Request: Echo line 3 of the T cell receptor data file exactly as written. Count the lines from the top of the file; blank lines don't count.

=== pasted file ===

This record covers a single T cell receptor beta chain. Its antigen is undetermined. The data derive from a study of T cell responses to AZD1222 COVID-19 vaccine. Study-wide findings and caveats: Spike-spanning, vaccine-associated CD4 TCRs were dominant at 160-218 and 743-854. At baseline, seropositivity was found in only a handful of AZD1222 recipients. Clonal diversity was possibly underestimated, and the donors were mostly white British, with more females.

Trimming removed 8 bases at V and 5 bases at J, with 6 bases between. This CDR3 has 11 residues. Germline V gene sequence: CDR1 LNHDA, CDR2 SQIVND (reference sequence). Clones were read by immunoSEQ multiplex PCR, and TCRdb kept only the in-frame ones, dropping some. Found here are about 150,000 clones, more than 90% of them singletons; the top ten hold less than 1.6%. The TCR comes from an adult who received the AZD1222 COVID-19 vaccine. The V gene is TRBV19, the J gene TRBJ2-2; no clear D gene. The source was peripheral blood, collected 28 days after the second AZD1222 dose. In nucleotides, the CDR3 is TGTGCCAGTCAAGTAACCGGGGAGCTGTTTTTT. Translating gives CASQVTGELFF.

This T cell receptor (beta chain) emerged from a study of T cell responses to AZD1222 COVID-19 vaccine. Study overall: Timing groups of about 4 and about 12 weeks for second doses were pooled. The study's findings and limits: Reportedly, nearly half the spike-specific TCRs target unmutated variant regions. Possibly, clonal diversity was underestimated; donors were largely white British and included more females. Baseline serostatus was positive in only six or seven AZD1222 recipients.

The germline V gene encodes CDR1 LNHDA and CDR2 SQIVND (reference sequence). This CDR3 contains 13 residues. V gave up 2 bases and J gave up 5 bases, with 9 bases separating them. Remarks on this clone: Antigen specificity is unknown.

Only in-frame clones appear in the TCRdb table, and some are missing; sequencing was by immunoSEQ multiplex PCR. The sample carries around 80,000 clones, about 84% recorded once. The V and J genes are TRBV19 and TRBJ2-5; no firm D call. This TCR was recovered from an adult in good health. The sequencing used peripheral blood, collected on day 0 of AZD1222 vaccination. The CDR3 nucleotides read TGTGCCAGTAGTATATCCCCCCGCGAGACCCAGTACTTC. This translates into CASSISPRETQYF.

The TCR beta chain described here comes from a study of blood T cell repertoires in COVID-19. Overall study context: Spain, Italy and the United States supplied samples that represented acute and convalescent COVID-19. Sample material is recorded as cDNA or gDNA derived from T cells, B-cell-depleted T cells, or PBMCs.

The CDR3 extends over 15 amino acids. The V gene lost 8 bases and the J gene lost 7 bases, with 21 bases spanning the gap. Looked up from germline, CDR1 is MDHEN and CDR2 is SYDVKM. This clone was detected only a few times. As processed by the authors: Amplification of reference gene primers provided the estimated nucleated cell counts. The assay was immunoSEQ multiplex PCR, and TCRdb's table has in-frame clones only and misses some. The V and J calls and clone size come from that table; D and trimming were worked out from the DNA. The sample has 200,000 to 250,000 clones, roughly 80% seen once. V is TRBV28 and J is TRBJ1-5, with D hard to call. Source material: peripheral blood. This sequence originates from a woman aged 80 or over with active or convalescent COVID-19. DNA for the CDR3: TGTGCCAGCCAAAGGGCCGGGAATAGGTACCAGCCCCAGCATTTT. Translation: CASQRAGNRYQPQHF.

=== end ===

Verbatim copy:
This T cell receptor (beta chain) emerged from a study of T cell responses to AZD1222 COVID-19 vaccine. Study overall: Timing groups of about 4 and about 12 weeks for second doses were pooled. The study's findings and limits: Reportedly, nearly half the spike-specific TCRs target unmutated variant regions. Possibly, clonal diversity was underestimated; donors were largely white British and included more females. Baseline serostatus was positive in only six or seven AZD1222 recipients.